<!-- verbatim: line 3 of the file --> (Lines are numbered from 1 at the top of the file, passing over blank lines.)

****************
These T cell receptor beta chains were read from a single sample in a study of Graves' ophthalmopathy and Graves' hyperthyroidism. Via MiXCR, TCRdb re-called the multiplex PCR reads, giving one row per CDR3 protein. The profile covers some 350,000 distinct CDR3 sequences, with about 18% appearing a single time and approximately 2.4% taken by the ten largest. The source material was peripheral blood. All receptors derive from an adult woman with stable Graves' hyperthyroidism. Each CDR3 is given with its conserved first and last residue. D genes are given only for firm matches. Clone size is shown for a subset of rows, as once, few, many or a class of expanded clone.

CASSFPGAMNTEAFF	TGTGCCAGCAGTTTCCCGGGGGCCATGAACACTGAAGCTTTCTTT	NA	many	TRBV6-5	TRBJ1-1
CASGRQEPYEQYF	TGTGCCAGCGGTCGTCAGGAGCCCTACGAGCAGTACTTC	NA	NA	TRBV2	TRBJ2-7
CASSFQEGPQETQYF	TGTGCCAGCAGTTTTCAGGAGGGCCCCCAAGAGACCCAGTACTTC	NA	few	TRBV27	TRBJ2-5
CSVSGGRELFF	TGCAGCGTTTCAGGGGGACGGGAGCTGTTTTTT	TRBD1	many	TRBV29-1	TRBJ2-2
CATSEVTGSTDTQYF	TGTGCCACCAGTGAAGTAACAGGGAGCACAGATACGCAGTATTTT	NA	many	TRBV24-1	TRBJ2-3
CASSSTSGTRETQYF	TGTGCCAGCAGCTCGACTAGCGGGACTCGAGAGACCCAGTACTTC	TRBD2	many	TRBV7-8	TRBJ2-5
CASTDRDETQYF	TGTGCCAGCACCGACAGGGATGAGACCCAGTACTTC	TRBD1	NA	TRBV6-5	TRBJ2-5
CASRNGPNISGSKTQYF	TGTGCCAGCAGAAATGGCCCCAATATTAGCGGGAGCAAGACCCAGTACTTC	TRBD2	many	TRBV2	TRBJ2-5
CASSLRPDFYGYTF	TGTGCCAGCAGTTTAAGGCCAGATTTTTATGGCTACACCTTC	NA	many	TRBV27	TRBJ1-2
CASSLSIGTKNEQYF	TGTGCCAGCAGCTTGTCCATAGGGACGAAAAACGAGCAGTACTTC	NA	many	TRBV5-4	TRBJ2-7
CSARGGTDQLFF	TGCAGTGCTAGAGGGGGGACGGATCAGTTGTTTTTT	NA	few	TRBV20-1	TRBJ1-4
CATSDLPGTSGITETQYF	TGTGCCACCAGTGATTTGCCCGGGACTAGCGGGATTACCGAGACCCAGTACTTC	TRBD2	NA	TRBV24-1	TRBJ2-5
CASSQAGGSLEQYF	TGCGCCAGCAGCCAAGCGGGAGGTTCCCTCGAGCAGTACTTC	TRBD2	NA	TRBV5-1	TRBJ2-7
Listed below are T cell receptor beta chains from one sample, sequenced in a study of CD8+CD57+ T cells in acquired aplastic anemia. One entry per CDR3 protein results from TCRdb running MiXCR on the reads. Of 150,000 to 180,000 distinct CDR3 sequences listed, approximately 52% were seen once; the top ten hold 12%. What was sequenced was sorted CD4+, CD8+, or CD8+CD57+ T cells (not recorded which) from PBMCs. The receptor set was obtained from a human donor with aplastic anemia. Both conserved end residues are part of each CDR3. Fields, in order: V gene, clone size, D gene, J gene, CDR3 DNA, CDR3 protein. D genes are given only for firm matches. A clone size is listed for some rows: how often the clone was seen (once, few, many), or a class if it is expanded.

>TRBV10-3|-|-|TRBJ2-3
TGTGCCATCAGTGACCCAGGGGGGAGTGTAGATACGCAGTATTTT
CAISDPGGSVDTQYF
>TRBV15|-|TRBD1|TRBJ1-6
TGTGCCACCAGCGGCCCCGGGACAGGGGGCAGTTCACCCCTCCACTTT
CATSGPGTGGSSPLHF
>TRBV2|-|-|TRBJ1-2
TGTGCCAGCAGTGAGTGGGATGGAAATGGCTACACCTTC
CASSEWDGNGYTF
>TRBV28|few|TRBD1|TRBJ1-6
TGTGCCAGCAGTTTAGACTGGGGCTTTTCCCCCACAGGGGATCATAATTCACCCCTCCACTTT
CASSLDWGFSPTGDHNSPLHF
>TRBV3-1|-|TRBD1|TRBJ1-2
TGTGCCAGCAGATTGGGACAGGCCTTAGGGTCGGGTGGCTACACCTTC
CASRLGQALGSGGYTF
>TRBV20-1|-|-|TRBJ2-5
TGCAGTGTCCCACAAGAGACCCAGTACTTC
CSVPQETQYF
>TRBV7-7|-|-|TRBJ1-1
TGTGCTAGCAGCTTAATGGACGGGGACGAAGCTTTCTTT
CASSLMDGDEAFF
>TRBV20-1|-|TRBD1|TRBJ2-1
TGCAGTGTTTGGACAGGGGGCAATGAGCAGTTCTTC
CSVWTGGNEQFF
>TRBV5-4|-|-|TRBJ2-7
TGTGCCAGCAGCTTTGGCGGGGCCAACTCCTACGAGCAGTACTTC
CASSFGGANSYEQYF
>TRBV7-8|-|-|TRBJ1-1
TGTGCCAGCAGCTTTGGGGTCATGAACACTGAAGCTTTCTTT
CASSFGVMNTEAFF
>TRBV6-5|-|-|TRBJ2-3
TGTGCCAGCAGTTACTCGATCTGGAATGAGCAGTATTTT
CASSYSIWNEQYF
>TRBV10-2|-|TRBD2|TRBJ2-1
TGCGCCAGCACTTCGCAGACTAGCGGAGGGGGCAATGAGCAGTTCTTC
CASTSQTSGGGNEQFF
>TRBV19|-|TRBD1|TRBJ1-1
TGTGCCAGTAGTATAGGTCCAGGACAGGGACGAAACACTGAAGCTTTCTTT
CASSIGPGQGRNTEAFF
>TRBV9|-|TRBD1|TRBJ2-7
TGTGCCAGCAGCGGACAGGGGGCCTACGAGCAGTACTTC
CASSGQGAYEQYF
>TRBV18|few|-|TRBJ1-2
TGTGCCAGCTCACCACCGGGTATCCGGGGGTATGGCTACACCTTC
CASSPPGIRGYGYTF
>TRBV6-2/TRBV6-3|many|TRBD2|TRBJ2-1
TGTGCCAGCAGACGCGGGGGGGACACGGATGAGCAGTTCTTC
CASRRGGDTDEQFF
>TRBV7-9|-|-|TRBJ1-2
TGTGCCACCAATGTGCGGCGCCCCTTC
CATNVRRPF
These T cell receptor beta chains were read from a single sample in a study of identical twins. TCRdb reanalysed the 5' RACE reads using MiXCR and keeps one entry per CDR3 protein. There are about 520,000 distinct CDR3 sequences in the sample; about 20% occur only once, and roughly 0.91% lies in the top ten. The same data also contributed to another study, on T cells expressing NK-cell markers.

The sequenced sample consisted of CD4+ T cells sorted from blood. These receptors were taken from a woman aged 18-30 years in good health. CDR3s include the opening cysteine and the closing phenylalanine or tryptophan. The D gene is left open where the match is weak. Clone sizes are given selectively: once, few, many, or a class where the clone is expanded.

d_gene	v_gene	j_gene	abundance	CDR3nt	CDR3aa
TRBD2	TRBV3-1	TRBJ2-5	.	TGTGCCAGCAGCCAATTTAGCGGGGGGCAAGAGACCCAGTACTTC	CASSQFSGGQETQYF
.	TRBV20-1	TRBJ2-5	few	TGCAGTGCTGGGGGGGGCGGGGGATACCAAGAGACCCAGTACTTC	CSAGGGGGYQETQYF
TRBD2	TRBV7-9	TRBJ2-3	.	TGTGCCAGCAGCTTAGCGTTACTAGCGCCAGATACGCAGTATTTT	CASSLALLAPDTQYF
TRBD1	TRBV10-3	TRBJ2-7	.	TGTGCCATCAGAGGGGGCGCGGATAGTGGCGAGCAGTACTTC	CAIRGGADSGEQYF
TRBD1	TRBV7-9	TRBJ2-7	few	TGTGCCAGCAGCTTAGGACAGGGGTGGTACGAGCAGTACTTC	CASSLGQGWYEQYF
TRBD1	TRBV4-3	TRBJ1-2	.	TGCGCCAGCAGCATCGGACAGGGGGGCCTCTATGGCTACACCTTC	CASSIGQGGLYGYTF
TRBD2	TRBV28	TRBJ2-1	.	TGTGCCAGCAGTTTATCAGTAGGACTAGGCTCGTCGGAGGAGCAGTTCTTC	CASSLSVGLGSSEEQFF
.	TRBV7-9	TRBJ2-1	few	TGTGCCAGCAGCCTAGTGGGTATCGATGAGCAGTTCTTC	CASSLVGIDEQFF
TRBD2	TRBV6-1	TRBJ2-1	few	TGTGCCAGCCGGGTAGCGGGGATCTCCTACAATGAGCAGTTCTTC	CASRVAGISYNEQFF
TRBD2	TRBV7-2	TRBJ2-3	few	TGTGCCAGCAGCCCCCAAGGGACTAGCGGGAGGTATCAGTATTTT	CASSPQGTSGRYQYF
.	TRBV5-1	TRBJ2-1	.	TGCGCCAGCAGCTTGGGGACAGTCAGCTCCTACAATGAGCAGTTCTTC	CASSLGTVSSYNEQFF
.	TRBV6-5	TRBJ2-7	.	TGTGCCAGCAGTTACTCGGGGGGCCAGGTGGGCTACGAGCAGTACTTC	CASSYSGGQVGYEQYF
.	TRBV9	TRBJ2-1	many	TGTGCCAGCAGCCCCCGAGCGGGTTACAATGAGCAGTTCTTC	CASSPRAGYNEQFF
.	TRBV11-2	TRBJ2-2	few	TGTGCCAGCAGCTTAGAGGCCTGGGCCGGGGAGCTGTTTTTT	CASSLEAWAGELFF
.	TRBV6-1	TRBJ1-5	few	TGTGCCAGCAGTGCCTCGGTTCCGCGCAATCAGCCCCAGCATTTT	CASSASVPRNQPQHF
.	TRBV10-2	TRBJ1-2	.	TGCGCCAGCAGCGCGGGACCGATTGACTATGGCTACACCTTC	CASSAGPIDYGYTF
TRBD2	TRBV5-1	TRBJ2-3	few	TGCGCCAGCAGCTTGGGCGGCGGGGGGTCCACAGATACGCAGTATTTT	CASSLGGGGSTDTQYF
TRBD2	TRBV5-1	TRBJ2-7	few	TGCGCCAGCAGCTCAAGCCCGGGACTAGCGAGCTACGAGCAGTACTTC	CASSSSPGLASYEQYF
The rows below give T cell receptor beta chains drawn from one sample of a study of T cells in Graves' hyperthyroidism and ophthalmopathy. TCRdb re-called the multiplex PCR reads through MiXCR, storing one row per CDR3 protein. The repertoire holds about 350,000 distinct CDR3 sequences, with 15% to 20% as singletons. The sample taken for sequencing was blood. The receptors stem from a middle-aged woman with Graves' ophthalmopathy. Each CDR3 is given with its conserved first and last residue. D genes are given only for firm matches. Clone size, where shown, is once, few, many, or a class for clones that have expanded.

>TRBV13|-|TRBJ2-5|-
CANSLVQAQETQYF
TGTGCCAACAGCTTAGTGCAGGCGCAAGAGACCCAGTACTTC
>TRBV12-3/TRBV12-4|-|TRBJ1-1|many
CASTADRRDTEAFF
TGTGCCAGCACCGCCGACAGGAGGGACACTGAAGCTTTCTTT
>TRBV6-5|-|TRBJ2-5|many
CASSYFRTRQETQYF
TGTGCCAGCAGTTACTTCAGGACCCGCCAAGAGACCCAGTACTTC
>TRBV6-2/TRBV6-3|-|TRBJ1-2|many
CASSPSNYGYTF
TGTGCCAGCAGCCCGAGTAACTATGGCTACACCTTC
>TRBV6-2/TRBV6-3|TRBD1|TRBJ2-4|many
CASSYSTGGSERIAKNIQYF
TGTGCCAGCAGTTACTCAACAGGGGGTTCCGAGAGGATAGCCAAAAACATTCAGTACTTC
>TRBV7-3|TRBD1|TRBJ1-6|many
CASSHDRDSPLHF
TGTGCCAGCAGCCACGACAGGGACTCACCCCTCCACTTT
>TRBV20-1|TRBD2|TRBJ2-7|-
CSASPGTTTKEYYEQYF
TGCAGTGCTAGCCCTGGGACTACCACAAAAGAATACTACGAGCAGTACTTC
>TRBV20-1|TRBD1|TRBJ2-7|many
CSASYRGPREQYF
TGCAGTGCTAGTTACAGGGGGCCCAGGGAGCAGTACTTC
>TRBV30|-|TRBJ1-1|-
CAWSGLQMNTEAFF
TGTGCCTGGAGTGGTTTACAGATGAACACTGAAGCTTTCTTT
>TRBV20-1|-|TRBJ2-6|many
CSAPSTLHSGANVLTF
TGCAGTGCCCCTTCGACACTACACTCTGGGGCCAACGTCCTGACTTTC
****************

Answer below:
CASGRQEPYEQYF	TGTGCCAGCGGTCGTCAGGAGCCCTACGAGCAGTACTTC	NA	NA	TRBV2	TRBJ2-7